Pic 2

An officer and one of his soldiers tending canaries in France, May 1918.[8]

A series of pictures taken by official war photographer Thomas Aikten captured the relationship between men and canaries for home audiences. The photograph above was published in the Daily Mail in May 1918, but what would the Press Bureau, who approved and distributed official photographs, have wanted it to communicate to readers? The caption reveals a great deal: ‘Battlefield canaries. They have been rescued from the ruins in shelled areas in France. Hundreds were found dead through gas and wounds; the survivors in the photograph are being well cared for’.[9] That British soldiers were ‘rescuing’ caged canaries left behind in French villages as the Germans retreated suggested that in spite of the necessities of combat, our men were still gentle, kind and civilised. These birds had not been in combat in the way that mining canaries had, but they were still cherished by the troops. Such depictions stood in contrast to the stories of the cruel and barbarous ‘Hun’, whose apparent atrocities the press had made vivid in British minds.

Pic 3

Soldiers with a cage of canaries they found among the ruins in Amiens, France, May 1918.[10]

Another of Aikten’s photographs appeared in the Illustrated London News in August 1918 (above). Amid the mess of war, soldiers seemed to proudly display canaries as mascots of freedom, the caption reading: ‘A cage full of canaries rescued from ruins in Amiens. A British soldier’s discovery’.[11] This photograph was displayed in the newspaper alongside more obviously propagandist scenes of German prisoners of war, Allied artillery in action and a captured bridge. In another of Aitken’s staged pictures, an elderly French woman hands over her precious canaries to a British soldier for safe-keeping.[12]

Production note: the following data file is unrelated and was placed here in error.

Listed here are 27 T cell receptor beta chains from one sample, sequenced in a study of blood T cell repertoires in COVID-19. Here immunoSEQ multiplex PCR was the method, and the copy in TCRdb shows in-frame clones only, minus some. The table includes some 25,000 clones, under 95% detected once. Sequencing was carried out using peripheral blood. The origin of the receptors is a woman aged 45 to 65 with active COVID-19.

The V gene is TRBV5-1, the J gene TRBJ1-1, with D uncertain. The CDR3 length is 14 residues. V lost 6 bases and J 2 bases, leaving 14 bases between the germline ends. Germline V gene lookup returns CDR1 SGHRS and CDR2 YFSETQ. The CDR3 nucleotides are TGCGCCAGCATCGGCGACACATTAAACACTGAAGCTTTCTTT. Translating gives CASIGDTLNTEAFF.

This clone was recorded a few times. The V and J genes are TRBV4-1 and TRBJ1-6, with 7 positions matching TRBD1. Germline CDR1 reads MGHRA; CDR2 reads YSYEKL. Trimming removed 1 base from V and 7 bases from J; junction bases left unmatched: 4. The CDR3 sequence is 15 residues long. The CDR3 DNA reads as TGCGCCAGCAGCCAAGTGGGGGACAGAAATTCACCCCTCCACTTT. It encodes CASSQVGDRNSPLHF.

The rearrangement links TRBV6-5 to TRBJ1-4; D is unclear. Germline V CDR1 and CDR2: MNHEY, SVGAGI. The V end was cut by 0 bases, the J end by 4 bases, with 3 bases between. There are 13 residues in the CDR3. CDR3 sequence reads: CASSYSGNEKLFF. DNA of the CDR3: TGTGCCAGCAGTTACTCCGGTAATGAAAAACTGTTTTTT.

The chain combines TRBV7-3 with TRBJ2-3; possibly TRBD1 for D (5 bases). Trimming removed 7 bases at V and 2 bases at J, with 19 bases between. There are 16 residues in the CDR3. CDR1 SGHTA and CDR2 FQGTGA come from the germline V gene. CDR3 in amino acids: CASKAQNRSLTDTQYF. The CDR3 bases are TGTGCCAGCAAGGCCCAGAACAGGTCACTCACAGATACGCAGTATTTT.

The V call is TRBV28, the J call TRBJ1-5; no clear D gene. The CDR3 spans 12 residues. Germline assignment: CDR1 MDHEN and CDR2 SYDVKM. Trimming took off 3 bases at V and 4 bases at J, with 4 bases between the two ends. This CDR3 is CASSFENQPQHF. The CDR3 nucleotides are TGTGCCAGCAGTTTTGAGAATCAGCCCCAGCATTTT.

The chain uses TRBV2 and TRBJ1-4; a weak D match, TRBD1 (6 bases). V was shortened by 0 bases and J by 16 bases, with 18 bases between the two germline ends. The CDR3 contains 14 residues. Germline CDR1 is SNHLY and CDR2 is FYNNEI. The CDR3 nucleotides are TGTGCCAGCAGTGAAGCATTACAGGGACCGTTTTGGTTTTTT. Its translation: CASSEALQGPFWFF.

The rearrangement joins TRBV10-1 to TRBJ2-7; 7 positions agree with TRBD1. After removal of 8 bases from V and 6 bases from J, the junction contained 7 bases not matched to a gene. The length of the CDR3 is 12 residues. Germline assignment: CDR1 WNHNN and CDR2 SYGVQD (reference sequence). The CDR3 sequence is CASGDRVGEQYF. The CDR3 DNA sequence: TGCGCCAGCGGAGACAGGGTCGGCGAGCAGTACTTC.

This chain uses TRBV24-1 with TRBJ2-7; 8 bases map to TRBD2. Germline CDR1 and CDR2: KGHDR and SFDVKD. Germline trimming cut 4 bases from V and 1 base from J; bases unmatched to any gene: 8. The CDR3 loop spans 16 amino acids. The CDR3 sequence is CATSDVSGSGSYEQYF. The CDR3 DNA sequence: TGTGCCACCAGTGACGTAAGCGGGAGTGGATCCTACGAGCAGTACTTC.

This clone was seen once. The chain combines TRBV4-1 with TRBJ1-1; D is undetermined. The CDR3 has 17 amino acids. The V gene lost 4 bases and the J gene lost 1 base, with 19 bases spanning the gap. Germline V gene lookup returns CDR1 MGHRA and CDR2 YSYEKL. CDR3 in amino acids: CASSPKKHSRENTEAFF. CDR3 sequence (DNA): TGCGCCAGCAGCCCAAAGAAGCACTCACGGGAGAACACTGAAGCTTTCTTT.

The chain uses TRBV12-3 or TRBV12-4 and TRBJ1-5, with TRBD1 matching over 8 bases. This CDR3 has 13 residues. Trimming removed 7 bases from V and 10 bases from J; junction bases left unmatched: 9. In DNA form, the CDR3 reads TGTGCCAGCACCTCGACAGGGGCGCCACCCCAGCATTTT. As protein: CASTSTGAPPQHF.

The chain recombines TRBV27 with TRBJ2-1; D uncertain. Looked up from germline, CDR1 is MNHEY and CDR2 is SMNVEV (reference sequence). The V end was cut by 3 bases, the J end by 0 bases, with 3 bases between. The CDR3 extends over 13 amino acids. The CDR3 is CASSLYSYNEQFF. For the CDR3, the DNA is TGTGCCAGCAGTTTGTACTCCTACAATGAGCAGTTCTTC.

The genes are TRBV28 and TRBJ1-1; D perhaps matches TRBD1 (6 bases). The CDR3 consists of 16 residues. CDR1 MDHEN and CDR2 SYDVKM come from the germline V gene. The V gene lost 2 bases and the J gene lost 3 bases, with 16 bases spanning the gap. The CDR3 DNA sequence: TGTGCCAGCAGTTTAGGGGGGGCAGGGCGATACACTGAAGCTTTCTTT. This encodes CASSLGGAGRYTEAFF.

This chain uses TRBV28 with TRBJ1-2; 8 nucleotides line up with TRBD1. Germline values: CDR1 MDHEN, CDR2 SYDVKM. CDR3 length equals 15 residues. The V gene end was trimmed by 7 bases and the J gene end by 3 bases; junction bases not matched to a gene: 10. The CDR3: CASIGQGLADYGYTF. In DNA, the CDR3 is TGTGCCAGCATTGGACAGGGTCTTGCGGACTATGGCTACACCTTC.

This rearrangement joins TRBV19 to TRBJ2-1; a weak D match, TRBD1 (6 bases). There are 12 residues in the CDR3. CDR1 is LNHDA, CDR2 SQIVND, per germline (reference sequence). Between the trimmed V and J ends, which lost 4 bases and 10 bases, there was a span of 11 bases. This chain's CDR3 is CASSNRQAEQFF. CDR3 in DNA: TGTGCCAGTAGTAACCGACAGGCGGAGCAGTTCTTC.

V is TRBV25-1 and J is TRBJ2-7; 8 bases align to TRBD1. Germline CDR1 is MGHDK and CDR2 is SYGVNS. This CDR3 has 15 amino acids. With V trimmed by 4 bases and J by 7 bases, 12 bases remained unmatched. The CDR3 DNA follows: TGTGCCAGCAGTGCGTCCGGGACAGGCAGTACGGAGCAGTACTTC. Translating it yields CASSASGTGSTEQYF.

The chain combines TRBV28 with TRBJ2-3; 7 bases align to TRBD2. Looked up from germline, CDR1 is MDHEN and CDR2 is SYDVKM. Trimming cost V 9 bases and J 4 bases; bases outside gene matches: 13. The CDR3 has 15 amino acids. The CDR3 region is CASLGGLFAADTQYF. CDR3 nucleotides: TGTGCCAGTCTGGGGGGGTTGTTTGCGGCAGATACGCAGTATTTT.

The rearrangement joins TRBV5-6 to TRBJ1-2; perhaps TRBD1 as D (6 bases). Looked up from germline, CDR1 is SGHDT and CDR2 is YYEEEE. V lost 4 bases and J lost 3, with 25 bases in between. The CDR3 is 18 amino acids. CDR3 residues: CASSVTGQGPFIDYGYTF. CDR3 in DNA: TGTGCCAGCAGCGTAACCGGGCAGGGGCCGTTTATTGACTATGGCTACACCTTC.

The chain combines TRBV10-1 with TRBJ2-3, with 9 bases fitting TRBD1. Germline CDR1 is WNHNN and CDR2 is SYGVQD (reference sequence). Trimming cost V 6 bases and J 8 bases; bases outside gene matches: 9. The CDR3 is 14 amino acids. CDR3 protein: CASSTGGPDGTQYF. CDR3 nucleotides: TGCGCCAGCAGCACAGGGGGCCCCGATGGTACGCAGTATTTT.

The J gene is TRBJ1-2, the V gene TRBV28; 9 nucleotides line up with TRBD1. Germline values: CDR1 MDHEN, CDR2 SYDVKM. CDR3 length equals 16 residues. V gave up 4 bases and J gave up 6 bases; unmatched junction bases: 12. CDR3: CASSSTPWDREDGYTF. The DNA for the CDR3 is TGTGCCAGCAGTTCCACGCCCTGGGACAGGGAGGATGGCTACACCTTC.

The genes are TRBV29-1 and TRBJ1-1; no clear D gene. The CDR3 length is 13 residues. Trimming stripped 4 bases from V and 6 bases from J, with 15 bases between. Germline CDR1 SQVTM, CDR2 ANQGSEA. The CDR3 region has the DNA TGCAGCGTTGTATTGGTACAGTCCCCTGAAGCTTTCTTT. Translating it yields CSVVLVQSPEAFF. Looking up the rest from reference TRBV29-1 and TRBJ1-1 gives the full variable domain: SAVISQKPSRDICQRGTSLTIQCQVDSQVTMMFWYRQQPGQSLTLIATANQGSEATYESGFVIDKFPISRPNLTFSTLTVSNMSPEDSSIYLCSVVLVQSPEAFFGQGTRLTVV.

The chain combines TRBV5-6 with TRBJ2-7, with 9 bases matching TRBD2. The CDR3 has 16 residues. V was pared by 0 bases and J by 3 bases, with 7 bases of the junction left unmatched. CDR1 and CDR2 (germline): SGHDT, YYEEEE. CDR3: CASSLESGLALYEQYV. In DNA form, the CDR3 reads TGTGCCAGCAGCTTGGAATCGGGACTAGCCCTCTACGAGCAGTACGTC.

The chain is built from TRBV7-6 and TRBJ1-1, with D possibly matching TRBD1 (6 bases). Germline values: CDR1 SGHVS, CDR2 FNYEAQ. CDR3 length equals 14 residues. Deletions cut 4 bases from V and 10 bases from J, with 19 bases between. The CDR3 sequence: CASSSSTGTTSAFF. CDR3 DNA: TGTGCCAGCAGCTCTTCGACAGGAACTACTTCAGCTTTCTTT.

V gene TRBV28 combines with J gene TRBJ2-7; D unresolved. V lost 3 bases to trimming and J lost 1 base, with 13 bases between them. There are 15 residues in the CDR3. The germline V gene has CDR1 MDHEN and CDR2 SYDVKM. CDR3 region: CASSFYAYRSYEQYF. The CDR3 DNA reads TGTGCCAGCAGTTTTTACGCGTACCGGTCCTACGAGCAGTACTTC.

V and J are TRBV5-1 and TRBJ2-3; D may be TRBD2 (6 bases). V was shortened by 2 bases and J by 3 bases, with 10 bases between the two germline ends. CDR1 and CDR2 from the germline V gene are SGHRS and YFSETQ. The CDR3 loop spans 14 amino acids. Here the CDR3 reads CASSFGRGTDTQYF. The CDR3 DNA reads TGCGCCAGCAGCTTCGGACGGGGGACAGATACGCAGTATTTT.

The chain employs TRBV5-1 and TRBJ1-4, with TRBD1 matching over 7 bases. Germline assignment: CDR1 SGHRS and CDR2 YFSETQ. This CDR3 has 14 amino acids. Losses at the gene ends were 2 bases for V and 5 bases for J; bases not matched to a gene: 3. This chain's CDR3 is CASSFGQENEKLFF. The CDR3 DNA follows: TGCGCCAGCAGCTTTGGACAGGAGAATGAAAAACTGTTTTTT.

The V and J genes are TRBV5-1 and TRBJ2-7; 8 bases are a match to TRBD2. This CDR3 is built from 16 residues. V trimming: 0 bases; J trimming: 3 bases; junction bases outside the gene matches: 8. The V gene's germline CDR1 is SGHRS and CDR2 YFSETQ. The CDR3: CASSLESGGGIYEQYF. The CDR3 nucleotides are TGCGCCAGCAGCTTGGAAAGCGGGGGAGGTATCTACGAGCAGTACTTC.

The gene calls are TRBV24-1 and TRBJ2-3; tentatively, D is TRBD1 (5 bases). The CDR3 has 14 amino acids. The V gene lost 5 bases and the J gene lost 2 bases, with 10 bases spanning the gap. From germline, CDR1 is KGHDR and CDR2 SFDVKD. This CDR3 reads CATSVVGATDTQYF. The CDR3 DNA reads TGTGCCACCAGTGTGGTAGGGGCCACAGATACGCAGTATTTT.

These photographs may have been staged but they were not faked. Aitken wanted to depict genuine sensitivity in British troops. For home audiences, these rescue pictures and the stories of stoic mining canaries underlined a rapport that went well beyond the birds’ functional role on the Front. Men and canaries shared a partnership in survival that made the bond between them one of love as well as work. It was a comforting message for all those involved in the war.

This blog was written by Michael Guida, tutor in Media & Cultural Studies at the University of Sussex. He recently completed his PhD about the place of nature during wartime in twentieth-century British culture.

[1] Hugh Gladstone, Birds and the War (London: Skeffington, 1919), 22.

[2] Un-named Australian Official Photographer, IWM, catalogue number E(AUS) 1683.

[3] ‘V.C. Canaries’, Daily Mail, 12 September 1918, 2.

[4] W. Grant Grieve and Bernard Newman, Tunnellers (London: Herbert Jenkins, 1936), 314.

[5] Soldier’s Letters. ‘A Trench Canary’, Daily Mail, 1 February, 1915, 8.

[6] Grieve and Newman. Tunnellers, 312.

[7] John Keegan, Face of Battle (New York: Penguin, 1978), 196. See also John Laffin, Letters from the Front, 1914-18 (London: J. M. Dent, 1973), 9, 34, 108.

[8] The photographer is assumed to be Thomas Aikten, IWM, catalogue number Q 10949.

[9] Daily Mail, 29 May 1918, 4.

[10] Thomas Aitken, IWM, catalogue number Q 11138.

[11] This appears in a panel of photographs entitled ‘The Great Advance: Battle Incidents and Scenes of Interest behind the British and French Lines.’ Illustrated London News, 31 August 1918, 230-231.

[12] Thomas Aikten, IWM, catalogue number Q 10992.